Price and value. Many investors think these two concepts are substitutable, but they refer to two different qualities. As value investors, we believe there can be large divergences between the two, which we call ‘pricing dislocations’. These pricing dislocations mean the price of something, in our case, the share price of a company, does not reflect the intrinsic value of that company. By identifying undervalued companies, investors can make superior long-term profits.
Price is what you pay and value is what you get. For example, anyone can know the price of Bitcoin, but do they know its value?
You can buy a flight ticket from Sydney to Melbourne for as low as $120 but think about the value you get from that trip. You get to transport yourself from Sydney CBD to Melbourne CBD in around two hours when by car it would take you a gruelling nine hours and the fuel costs alone would be considerably higher. I would be willing to pay a much higher price to fly instead, because reaching Melbourne in two hours versus nine hours has significant value to me.
Price versus value in the equity markets
At any time, there can be varying degrees of pricing dislocation within the stock market. We focus on buying specific companies that might have severe pricing dislocation in favour of value based on a very bankable causality: people. People are a reliable source of pricing errors. Whether they are retail or institutional investors, they make extreme errors of judgement and assess value based on a list of hard-wired factors that trigger an irrational decision framework. Factors such as greed, fear, peer group pressure, loss aversion, short-term bias and anchoring help to create erroneous decisions. Over time, the divergence between market prices and intrinsic values will converge and pricing becomes rational.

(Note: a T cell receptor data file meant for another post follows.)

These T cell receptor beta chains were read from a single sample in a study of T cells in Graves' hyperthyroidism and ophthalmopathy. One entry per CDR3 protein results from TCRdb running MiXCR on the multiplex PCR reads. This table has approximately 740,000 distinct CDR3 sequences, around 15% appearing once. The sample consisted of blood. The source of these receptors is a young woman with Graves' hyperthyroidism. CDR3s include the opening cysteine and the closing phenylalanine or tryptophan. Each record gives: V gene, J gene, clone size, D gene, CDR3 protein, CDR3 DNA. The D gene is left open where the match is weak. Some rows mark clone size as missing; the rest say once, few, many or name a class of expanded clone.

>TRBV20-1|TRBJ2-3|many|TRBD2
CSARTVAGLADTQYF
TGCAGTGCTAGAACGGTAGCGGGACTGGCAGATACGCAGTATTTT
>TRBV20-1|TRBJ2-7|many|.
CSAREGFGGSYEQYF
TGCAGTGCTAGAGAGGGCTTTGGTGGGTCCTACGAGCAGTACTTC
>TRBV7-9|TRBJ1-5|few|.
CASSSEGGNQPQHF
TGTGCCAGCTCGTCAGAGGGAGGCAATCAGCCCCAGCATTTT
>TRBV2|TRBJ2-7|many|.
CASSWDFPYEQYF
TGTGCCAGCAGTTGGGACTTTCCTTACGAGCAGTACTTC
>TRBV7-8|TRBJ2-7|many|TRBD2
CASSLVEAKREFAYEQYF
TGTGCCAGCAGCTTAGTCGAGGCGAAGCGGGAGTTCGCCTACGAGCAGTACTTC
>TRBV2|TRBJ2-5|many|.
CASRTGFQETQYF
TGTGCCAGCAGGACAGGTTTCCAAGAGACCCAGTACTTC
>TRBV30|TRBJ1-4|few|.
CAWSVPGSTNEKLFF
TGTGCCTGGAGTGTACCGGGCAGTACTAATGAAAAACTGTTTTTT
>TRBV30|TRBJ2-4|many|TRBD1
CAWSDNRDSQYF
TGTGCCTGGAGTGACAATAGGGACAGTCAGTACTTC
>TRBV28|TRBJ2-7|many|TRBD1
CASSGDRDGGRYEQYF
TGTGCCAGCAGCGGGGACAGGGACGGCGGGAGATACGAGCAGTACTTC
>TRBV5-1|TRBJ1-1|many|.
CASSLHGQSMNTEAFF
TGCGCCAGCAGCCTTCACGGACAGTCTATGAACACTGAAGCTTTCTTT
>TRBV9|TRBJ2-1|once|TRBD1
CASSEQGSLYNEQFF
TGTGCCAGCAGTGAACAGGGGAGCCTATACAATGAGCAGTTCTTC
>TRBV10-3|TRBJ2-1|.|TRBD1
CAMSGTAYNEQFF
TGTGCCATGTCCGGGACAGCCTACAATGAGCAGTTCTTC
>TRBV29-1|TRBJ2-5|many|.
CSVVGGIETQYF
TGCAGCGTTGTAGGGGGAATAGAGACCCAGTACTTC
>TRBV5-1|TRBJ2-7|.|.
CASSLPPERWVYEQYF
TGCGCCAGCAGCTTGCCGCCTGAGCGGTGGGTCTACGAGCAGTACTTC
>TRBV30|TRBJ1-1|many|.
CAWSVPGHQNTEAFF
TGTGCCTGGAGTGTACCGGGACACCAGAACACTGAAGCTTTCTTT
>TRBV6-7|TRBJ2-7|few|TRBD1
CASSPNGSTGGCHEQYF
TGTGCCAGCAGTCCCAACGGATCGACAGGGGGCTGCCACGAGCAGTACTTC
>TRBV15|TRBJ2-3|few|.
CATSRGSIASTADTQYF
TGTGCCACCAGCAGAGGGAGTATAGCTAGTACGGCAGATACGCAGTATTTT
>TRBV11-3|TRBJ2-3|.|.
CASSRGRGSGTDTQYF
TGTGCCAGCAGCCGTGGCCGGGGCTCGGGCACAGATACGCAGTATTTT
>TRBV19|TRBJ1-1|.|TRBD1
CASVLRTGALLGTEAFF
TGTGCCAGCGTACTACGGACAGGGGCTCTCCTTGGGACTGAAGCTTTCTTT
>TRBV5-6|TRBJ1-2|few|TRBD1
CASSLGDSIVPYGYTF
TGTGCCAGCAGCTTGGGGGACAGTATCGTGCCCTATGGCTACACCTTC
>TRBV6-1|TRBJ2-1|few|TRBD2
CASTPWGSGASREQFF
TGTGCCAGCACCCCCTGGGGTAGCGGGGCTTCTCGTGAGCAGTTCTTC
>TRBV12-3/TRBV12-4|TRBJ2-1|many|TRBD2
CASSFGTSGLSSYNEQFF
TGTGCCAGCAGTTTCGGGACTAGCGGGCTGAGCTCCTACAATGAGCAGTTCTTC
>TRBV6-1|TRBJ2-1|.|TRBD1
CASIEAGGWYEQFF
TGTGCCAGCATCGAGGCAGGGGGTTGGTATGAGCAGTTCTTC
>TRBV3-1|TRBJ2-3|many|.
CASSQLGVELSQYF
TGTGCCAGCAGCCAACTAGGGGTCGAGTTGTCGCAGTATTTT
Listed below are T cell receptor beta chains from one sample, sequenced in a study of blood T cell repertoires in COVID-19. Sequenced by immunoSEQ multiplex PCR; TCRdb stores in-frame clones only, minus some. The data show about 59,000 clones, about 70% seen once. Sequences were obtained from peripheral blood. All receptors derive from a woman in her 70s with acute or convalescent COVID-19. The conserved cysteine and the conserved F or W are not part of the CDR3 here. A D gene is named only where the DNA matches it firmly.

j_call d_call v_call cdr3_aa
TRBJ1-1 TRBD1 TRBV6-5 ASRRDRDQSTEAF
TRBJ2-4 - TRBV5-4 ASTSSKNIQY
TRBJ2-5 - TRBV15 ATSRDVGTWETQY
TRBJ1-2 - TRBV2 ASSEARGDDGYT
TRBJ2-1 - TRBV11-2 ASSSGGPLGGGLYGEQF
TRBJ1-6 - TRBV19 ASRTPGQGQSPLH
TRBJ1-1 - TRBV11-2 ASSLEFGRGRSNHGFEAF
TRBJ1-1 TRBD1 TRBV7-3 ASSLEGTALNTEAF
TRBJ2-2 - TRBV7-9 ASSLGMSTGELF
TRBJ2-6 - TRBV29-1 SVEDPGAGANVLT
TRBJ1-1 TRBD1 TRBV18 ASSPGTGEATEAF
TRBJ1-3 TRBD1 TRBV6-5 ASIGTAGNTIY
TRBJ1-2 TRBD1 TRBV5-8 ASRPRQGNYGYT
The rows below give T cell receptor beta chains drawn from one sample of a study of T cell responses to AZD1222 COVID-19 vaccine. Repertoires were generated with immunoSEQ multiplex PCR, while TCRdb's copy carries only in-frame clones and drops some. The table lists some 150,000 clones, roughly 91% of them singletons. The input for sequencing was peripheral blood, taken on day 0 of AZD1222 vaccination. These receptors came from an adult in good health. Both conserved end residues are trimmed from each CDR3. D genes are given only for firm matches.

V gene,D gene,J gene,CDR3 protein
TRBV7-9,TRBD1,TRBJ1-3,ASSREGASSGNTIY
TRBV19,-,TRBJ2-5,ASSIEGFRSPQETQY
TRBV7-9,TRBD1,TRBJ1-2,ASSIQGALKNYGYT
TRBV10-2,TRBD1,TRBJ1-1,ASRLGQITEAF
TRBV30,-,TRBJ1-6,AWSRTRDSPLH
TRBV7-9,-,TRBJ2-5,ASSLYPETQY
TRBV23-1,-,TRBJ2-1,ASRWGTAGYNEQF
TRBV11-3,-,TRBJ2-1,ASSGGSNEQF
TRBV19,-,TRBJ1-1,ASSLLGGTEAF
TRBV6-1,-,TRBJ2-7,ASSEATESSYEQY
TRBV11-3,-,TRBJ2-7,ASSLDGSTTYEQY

Think about the stockmarket crash in 1987 which saw prices fall on average by more than 20%. Now the intrinsic value of companies across the world could not all have fallen by 20% in the space of 24 hours. So, either there was pricing dislocation before the crash or there was pricing dislocation after the crash. Remember the dotcom boom? When the dizzying market prices of that bubble finally corrected back to intrinsic values, the NASDAQ composite index fell by 78% in the 30 months post the then all-time high. Market prices during the bubble phase clearly did not reflect intrinsic values.
Intrinsic value in investing is derived from cashflows. The value of the business is assessed by discounting the free cashflow the business is expected to generate in the future. Returns above a return appropriate for risk may mean that the market value of the business might be undervalued. On the other hand, investors would have avoided a lot of pain during the dotcom boom as many companies were decades away from generating profits and hardly generated any revenues. The intrinsic valuations in those cases were close to negligible.
Is Bitcoin a bubble?